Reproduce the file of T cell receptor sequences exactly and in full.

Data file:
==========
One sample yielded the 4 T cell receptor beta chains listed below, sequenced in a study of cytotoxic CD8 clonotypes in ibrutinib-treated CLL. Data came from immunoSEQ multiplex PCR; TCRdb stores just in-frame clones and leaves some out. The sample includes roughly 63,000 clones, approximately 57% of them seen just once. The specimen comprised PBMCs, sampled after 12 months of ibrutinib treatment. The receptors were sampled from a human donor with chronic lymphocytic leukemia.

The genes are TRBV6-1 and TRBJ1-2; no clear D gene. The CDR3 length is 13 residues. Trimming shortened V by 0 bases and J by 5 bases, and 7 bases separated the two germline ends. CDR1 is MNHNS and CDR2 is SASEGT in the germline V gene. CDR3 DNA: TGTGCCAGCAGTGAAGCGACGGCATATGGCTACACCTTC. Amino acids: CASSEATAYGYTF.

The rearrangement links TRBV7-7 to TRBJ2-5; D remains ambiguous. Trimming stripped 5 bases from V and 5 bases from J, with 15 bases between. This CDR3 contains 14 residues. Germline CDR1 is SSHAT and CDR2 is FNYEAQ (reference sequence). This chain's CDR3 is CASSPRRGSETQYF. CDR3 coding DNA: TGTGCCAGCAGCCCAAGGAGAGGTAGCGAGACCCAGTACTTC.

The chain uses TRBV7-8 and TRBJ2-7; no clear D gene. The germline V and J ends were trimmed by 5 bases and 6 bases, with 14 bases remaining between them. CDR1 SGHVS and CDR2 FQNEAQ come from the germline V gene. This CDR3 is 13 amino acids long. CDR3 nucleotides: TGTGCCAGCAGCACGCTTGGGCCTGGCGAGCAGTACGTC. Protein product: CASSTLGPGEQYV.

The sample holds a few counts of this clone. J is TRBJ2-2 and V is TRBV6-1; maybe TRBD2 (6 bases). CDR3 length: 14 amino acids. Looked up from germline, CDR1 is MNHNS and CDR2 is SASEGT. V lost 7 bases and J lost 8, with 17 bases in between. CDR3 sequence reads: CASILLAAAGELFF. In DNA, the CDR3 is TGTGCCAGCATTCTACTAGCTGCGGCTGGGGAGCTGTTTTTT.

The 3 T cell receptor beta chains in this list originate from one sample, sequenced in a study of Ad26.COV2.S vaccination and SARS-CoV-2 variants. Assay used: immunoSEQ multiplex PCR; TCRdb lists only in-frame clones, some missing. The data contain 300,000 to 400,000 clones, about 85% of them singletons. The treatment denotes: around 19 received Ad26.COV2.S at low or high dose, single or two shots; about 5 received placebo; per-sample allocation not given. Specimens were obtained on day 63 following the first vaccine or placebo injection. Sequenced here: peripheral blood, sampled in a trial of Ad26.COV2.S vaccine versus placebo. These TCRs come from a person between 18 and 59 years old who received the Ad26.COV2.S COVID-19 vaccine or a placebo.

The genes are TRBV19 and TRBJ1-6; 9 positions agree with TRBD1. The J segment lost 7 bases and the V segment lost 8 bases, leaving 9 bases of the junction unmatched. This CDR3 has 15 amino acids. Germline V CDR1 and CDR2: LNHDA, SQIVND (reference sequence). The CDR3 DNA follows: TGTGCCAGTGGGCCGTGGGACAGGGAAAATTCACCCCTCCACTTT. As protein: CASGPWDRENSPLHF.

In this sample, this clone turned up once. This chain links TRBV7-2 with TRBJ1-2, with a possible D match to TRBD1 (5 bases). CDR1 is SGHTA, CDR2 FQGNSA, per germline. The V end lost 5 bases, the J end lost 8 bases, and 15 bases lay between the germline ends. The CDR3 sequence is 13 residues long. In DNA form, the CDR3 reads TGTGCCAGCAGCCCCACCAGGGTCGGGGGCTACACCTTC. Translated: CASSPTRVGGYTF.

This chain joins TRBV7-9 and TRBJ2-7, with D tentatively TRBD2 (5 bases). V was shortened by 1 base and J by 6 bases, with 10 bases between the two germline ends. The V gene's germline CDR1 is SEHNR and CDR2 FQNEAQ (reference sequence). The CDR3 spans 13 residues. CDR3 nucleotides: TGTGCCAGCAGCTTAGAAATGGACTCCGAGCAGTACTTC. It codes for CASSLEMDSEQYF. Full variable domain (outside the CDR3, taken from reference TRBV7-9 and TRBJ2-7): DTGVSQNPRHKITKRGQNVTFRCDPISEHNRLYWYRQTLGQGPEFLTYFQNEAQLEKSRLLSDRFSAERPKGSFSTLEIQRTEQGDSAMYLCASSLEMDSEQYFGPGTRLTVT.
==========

One sample yielded the 4 T cell receptor beta chains listed below, sequenced in a study of cytotoxic CD8 clonotypes in ibrutinib-treated CLL. Data came from immunoSEQ multiplex PCR; TCRdb stores just in-frame clones and leaves some out. The sample includes roughly 63,000 clones, approximately 57% of them seen just once. The specimen comprised PBMCs, sampled after 12 months of ibrutinib treatment. The receptors were sampled from a human donor with chronic lymphocytic leukemia.

The genes are TRBV6-1 and TRBJ1-2; no clear D gene. The CDR3 length is 13 residues. Trimming shortened V by 0 bases and J by 5 bases, and 7 bases separated the two germline ends. CDR1 is MNHNS and CDR2 is SASEGT in the germline V gene. CDR3 DNA: TGTGCCAGCAGTGAAGCGACGGCATATGGCTACACCTTC. Amino acids: CASSEATAYGYTF.

The rearrangement links TRBV7-7 to TRBJ2-5; D remains ambiguous. Trimming stripped 5 bases from V and 5 bases from J, with 15 bases between. This CDR3 contains 14 residues. Germline CDR1 is SSHAT and CDR2 is FNYEAQ (reference sequence). This chain's CDR3 is CASSPRRGSETQYF. CDR3 coding DNA: TGTGCCAGCAGCCCAAGGAGAGGTAGCGAGACCCAGTACTTC.

The chain uses TRBV7-8 and TRBJ2-7; no clear D gene. The germline V and J ends were trimmed by 5 bases and 6 bases, with 14 bases remaining between them. CDR1 SGHVS and CDR2 FQNEAQ come from the germline V gene. This CDR3 is 13 amino acids long. CDR3 nucleotides: TGTGCCAGCAGCACGCTTGGGCCTGGCGAGCAGTACGTC. Protein product: CASSTLGPGEQYV.

The sample holds a few counts of this clone. J is TRBJ2-2 and V is TRBV6-1; maybe TRBD2 (6 bases). CDR3 length: 14 amino acids. Looked up from germline, CDR1 is MNHNS and CDR2 is SASEGT. V lost 7 bases and J lost 8, with 17 bases in between. CDR3 sequence reads: CASILLAAAGELFF. In DNA, the CDR3 is TGTGCCAGCATTCTACTAGCTGCGGCTGGGGAGCTGTTTTTT.

The 3 T cell receptor beta chains in this list originate from one sample, sequenced in a study of Ad26.COV2.S vaccination and SARS-CoV-2 variants. Assay used: immunoSEQ multiplex PCR; TCRdb lists only in-frame clones, some missing. The data contain 300,000 to 400,000 clones, about 85% of them singletons. The treatment denotes: around 19 received Ad26.COV2.S at low or high dose, single or two shots; about 5 received placebo; per-sample allocation not given. Specimens were obtained on day 63 following the first vaccine or placebo injection. Sequenced here: peripheral blood, sampled in a trial of Ad26.COV2.S vaccine versus placebo. These TCRs come from a person between 18 and 59 years old who received the Ad26.COV2.S COVID-19 vaccine or a placebo.

The genes are TRBV19 and TRBJ1-6; 9 positions agree with TRBD1. The J segment lost 7 bases and the V segment lost 8 bases, leaving 9 bases of the junction unmatched. This CDR3 has 15 amino acids. Germline V CDR1 and CDR2: LNHDA, SQIVND (reference sequence). The CDR3 DNA follows: TGTGCCAGTGGGCCGTGGGACAGGGAAAATTCACCCCTCCACTTT. As protein: CASGPWDRENSPLHF.

In this sample, this clone turned up once. This chain links TRBV7-2 with TRBJ1-2, with a possible D match to TRBD1 (5 bases). CDR1 is SGHTA, CDR2 FQGNSA, per germline. The V end lost 5 bases, the J end lost 8 bases, and 15 bases lay between the germline ends. The CDR3 sequence is 13 residues long. In DNA form, the CDR3 reads TGTGCCAGCAGCCCCACCAGGGTCGGGGGCTACACCTTC. Translated: CASSPTRVGGYTF.

This chain joins TRBV7-9 and TRBJ2-7, with D tentatively TRBD2 (5 bases). V was shortened by 1 base and J by 6 bases, with 10 bases between the two germline ends. The V gene's germline CDR1 is SEHNR and CDR2 FQNEAQ (reference sequence). The CDR3 spans 13 residues. CDR3 nucleotides: TGTGCCAGCAGCTTAGAAATGGACTCCGAGCAGTACTTC. It codes for CASSLEMDSEQYF. Full variable domain (outside the CDR3, taken from reference TRBV7-9 and TRBJ2-7): DTGVSQNPRHKITKRGQNVTFRCDPISEHNRLYWYRQTLGQGPEFLTYFQNEAQLEKSRLLSDRFSAERPKGSFSTLEIQRTEQGDSAMYLCASSLEMDSEQYFGPGTRLTVT.